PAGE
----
The same is true for source. Not all data is created equal. One critical task for an analyst using statistical methods to address a complicated problem is to understand where the data comes from and to take reasonable steps to be sure the data is reliable. It is necessary to understand the source of the data, how it is created and collected, and to ensure that the data is capable of generating and supporting robust results.

As stated above, data is information but it is distinct from statistics. Statistics is a method for analysing that information. At a high level, there are descriptive statistics; for example, measures of central tendency (mean, median, mode) or measures of dispersion (variance and standard deviation). There are also more analytical statistics, such as correlation, measures of statistical significance, goodness of fit and regression analysis. The type of statistic needed determines what to do with the available data and how to analyse it. It should be noted that the choice of, or need for, descriptive or analytical statistics is not an either/or choice. The question being asked and the available data determine what statistical analyses are supportable. It will often be the case that a question can best be answered with a wide range of statistical analyses. What must be emphasised, however, is that even simple descriptive statistics can be powerful tools for analysis and can support robust conclusions, even when analytical statistical methods are needed to answer more complex questions.

Overview of regression analysis

Regression analysis is a statistical technique that can be used to estimate the relationship between a dependent variable and one or more independent variables. The term ‘dependent variable’ simply means that the variable may depend on, respond to or be associated with the values of one or more other variables.[2] Similarly, an ‘independent variable’ is a one that may partially determine, influence or otherwise help to predict the value of the dependent variable.[3]

Economists use regression analysis to evaluate relationships between variables of interest in economic data or to predict future values of a variable of interest.[4] It is in this context where regression analysis is most frequently used for damages purposes. For example, consider a multi-feature product such as a smartphone or microprocessor. A damages expert may be interested in the relationship between a patented feature and the price of an accused product. Such a relationship can be estimated using a type of regression called hedonic regression, discussed below. As another example, a damages expert may be interested in estimating the effects of a product’s sales on the sales of a competitive product. The damages expert could use time series regression to estimate the product’s sales for the periods of interest given historical data on the product’s sales prior to the sales of the competitive product.[5] Both examples are discussed in more detail below.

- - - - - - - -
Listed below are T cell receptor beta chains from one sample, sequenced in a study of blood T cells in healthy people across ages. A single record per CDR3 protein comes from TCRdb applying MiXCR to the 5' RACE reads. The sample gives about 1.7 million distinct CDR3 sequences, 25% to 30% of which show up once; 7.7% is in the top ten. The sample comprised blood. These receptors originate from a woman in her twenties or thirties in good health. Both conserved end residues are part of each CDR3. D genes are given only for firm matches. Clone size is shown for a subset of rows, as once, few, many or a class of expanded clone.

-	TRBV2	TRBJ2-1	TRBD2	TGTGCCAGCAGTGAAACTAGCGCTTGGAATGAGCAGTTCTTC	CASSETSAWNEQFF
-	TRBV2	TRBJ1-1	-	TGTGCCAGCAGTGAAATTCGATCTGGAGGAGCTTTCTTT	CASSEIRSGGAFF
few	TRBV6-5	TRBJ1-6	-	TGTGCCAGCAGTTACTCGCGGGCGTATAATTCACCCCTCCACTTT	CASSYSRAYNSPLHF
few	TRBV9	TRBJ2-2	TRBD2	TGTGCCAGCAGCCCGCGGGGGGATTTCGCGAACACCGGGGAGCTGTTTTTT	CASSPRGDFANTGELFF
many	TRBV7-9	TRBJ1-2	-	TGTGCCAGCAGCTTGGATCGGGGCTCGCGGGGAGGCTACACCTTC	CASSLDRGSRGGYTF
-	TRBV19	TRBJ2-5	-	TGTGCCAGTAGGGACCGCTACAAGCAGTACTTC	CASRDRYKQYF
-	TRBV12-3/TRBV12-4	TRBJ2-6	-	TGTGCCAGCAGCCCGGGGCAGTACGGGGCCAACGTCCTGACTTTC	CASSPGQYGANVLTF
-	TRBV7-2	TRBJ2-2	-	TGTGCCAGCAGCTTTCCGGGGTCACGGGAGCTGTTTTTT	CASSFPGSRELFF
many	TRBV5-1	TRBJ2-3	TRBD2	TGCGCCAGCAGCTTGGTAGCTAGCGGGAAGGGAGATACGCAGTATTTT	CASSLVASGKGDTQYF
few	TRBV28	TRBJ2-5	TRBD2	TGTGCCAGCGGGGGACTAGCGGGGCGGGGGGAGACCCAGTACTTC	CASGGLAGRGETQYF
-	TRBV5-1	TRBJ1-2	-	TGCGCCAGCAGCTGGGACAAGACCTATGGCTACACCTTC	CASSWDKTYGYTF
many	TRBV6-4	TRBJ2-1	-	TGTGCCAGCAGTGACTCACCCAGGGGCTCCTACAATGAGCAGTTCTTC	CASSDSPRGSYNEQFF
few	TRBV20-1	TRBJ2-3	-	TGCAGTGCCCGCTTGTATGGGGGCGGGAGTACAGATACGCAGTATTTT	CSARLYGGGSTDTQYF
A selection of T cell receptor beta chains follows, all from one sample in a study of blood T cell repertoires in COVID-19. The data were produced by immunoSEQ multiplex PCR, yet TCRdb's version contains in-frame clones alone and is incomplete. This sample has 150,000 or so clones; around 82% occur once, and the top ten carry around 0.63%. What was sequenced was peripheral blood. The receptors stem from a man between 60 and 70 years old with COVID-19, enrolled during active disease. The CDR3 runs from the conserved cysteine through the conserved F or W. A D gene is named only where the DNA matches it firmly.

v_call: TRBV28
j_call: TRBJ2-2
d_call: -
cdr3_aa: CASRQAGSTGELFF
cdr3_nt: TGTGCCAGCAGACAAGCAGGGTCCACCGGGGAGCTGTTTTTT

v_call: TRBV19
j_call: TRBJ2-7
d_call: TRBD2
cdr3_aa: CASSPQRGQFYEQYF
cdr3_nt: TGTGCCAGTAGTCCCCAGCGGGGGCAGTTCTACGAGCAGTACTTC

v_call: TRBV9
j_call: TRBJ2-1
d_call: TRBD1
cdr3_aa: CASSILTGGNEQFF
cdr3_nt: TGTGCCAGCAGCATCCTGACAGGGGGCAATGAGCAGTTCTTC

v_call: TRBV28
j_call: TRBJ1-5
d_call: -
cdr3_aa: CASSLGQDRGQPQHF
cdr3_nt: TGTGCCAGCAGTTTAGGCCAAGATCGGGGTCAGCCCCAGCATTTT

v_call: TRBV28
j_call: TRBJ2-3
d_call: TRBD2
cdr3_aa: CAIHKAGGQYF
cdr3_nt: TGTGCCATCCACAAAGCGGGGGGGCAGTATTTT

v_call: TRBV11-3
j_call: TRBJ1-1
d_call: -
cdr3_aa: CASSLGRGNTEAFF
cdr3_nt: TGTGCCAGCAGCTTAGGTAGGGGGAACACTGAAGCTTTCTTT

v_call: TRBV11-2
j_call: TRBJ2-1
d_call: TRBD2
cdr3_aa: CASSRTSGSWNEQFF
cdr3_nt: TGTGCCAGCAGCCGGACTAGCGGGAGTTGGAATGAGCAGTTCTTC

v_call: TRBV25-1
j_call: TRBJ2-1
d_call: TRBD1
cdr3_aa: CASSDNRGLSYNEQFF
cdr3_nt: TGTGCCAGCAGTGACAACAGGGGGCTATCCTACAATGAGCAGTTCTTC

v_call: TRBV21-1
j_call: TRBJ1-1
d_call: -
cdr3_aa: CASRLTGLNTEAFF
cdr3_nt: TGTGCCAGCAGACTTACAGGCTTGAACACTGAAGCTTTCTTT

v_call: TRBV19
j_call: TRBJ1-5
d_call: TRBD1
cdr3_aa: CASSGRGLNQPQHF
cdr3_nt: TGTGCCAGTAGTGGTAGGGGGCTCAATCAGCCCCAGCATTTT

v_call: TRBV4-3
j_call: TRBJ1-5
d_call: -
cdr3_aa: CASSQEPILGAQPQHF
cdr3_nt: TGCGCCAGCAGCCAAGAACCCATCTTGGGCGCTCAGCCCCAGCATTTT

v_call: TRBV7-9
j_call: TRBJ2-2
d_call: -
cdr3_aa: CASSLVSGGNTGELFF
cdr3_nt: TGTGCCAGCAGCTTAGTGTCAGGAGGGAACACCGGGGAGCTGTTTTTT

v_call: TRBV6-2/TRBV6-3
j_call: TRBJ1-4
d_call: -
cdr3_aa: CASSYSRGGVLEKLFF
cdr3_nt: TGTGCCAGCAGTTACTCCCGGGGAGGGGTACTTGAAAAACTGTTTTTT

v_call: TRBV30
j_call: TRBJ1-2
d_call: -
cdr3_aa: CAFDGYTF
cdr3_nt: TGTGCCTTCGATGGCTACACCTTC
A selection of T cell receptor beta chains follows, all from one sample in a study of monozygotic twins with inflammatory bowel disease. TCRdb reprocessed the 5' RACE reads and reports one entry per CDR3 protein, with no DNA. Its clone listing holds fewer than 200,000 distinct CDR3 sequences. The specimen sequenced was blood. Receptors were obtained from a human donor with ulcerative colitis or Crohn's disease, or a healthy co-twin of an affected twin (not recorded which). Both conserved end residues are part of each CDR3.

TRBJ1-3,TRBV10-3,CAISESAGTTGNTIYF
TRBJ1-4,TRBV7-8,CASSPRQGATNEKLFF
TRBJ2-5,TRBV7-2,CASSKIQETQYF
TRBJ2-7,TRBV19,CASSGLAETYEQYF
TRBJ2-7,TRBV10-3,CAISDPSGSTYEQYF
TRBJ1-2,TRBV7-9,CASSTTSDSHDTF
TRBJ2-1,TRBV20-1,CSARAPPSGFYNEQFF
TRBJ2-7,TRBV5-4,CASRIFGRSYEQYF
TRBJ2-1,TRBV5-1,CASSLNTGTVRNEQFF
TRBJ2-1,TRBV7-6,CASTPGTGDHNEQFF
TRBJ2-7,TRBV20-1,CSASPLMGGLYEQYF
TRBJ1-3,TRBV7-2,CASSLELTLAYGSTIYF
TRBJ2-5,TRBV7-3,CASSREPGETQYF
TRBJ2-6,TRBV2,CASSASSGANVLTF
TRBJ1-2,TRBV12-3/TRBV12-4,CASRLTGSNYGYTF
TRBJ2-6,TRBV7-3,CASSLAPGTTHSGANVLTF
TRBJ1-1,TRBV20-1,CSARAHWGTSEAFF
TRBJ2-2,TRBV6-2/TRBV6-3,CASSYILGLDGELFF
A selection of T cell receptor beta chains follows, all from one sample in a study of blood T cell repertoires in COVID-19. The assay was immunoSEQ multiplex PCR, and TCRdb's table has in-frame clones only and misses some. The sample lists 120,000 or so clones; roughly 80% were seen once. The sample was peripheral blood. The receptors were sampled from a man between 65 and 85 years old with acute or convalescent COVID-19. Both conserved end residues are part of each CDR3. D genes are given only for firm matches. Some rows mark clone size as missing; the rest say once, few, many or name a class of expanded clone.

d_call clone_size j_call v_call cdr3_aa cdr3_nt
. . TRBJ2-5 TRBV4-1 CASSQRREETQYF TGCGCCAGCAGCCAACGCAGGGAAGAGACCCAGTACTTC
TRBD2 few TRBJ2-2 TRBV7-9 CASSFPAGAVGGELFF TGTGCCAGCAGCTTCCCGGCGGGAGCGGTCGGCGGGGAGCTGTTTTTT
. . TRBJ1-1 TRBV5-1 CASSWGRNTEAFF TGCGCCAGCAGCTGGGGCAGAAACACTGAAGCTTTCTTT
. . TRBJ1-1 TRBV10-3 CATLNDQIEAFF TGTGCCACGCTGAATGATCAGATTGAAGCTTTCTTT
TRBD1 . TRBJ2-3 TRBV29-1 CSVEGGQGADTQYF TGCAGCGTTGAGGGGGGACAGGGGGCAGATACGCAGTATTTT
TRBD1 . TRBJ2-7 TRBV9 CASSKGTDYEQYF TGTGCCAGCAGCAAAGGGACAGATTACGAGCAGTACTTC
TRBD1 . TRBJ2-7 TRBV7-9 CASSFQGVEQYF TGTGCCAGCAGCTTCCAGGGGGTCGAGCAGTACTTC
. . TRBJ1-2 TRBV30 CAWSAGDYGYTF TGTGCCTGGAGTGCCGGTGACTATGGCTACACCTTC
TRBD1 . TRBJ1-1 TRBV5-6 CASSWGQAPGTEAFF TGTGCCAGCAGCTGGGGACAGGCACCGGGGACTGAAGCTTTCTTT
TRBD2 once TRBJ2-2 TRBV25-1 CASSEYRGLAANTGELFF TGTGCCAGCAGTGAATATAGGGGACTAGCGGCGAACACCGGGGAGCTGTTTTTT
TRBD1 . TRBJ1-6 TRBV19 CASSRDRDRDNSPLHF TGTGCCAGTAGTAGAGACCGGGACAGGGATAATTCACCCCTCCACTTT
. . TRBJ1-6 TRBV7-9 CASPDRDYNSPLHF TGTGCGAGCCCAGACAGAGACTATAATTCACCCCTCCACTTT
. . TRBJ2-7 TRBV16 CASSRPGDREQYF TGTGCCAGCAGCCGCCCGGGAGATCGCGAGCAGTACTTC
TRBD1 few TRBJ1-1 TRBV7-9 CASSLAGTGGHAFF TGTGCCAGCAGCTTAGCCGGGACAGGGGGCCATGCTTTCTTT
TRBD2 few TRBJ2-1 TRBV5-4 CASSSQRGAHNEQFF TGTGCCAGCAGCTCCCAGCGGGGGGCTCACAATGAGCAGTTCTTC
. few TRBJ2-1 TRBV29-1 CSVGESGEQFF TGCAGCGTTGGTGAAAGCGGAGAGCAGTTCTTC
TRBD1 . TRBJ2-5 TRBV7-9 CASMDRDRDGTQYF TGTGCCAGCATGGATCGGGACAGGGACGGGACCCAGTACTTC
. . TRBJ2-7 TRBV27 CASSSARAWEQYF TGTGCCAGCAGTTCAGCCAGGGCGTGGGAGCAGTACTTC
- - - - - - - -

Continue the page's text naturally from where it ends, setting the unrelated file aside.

There are many different types of regression analyses and estimation techniques that can be used, depending importantly on the question of interest (e.g., how an improved camera zoom capability affects the price of a smartphone). The most common type of regression used in econometric analysis is linear regression, which assumes there is a linear relationship between the dependent variable and the independent variable, or variables. Additionally, the most commonly used estimation technique for linear regression is referred to as ordinary least squares. With this estimation technique, the coefficients on the independent variables are set such that the resulting linear function provides the best ‘fit’ with the values of the dependent variables in the sample.[6]

It is important to note that the results obtained from a regression estimation are dependent on the data sample used. In other words, with a different sample of data, the analyst would expect to obtain different results. Thus, the analyst should not view the results of a regression estimation as providing an irrefutable answer to a question of interest: such is the nature of statistical inference. Fortunately, a number of tools are readily available that can help the analyst evaluate the regression results while accounting for the probabilistic nature of statistical analysis. Although a complete overview is beyond the scope of this chapter, a few important concepts that frequently arise when performing regression analysis are described below.

  • R-squared: This metric is the proportion of variation in the dependent variable that is explained by the independent variables. The closer the observed values are to the predicted values, the better the regression fits the actual data. R-squared values range from zero to one, with higher values indicating a better fit.[7] An alternative metric, known as adjusted R-squared, measures the same fraction of variation in the predicted value that is explained by the regression, adjusted for the number of variables used in the regression.[8]